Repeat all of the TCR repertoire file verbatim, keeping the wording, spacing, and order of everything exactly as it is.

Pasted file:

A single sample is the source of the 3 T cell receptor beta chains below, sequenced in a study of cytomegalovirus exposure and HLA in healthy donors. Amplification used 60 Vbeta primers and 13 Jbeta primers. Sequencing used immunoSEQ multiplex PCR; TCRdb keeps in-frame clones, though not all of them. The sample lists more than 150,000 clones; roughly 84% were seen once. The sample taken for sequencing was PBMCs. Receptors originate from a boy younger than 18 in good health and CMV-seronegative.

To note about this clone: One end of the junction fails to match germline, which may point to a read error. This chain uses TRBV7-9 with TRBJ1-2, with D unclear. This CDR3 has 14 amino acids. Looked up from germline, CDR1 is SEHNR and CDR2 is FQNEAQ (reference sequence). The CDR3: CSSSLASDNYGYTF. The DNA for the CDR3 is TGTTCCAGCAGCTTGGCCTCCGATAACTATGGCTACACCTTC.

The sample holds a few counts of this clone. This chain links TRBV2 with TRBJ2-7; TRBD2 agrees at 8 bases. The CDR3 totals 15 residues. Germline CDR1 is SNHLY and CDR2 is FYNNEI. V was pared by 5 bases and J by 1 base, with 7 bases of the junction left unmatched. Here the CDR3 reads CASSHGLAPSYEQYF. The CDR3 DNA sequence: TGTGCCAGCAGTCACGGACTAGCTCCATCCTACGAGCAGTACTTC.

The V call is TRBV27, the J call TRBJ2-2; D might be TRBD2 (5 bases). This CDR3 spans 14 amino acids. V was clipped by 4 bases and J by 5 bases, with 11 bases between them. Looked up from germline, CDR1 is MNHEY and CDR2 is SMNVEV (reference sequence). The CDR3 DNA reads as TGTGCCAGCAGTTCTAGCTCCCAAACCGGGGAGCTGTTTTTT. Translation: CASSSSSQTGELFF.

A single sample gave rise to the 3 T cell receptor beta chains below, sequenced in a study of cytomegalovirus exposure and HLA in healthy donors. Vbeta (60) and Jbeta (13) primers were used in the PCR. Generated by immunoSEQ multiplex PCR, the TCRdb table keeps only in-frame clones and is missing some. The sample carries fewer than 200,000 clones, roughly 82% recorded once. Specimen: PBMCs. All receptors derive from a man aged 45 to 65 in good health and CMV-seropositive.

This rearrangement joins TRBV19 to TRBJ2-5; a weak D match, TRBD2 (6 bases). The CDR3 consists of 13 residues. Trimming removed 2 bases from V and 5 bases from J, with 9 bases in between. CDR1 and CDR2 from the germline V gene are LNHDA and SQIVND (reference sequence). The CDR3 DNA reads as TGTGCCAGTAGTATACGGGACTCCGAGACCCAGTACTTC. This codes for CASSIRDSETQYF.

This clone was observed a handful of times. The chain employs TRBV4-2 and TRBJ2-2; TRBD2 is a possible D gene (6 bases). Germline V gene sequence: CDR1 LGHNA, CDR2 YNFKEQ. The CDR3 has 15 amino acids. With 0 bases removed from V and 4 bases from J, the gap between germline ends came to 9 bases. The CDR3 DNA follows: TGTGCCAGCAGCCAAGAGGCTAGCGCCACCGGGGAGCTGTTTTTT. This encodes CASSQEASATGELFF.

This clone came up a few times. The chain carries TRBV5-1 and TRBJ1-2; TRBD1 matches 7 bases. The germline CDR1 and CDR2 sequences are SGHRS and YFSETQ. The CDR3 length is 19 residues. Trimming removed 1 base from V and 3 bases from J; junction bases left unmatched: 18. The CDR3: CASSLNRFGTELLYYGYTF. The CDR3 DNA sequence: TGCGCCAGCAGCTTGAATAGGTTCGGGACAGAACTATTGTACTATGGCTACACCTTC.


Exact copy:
A single sample is the source of the 3 T cell receptor beta chains below, sequenced in a study of cytomegalovirus exposure and HLA in healthy donors. Amplification used 60 Vbeta primers and 13 Jbeta primers. Sequencing used immunoSEQ multiplex PCR; TCRdb keeps in-frame clones, though not all of them. The sample lists more than 150,000 clones; roughly 84% were seen once. The sample taken for sequencing was PBMCs. Receptors originate from a boy younger than 18 in good health and CMV-seronegative.

To note about this clone: One end of the junction fails to match germline, which may point to a read error. This chain uses TRBV7-9 with TRBJ1-2, with D unclear. This CDR3 has 14 amino acids. Looked up from germline, CDR1 is SEHNR and CDR2 is FQNEAQ (reference sequence). The CDR3: CSSSLASDNYGYTF. The DNA for the CDR3 is TGTTCCAGCAGCTTGGCCTCCGATAACTATGGCTACACCTTC.

The sample holds a few counts of this clone. This chain links TRBV2 with TRBJ2-7; TRBD2 agrees at 8 bases. The CDR3 totals 15 residues. Germline CDR1 is SNHLY and CDR2 is FYNNEI. V was pared by 5 bases and J by 1 base, with 7 bases of the junction left unmatched. Here the CDR3 reads CASSHGLAPSYEQYF. The CDR3 DNA sequence: TGTGCCAGCAGTCACGGACTAGCTCCATCCTACGAGCAGTACTTC.

The V call is TRBV27, the J call TRBJ2-2; D might be TRBD2 (5 bases). This CDR3 spans 14 amino acids. V was clipped by 4 bases and J by 5 bases, with 11 bases between them. Looked up from germline, CDR1 is MNHEY and CDR2 is SMNVEV (reference sequence). The CDR3 DNA reads as TGTGCCAGCAGTTCTAGCTCCCAAACCGGGGAGCTGTTTTTT. Translation: CASSSSSQTGELFF.

A single sample gave rise to the 3 T cell receptor beta chains below, sequenced in a study of cytomegalovirus exposure and HLA in healthy donors. Vbeta (60) and Jbeta (13) primers were used in the PCR. Generated by immunoSEQ multiplex PCR, the TCRdb table keeps only in-frame clones and is missing some. The sample carries fewer than 200,000 clones, roughly 82% recorded once. Specimen: PBMCs. All receptors derive from a man aged 45 to 65 in good health and CMV-seropositive.

This rearrangement joins TRBV19 to TRBJ2-5; a weak D match, TRBD2 (6 bases). The CDR3 consists of 13 residues. Trimming removed 2 bases from V and 5 bases from J, with 9 bases in between. CDR1 and CDR2 from the germline V gene are LNHDA and SQIVND (reference sequence). The CDR3 DNA reads as TGTGCCAGTAGTATACGGGACTCCGAGACCCAGTACTTC. This codes for CASSIRDSETQYF.

This clone was observed a handful of times. The chain employs TRBV4-2 and TRBJ2-2; TRBD2 is a possible D gene (6 bases). Germline V gene sequence: CDR1 LGHNA, CDR2 YNFKEQ. The CDR3 has 15 amino acids. With 0 bases removed from V and 4 bases from J, the gap between germline ends came to 9 bases. The CDR3 DNA follows: TGTGCCAGCAGCCAAGAGGCTAGCGCCACCGGGGAGCTGTTTTTT. This encodes CASSQEASATGELFF.

This clone came up a few times. The chain carries TRBV5-1 and TRBJ1-2; TRBD1 matches 7 bases. The germline CDR1 and CDR2 sequences are SGHRS and YFSETQ. The CDR3 length is 19 residues. Trimming removed 1 base from V and 3 bases from J; junction bases left unmatched: 18. The CDR3: CASSLNRFGTELLYYGYTF. The CDR3 DNA sequence: TGCGCCAGCAGCTTGAATAGGTTCGGGACAGAACTATTGTACTATGGCTACACCTTC.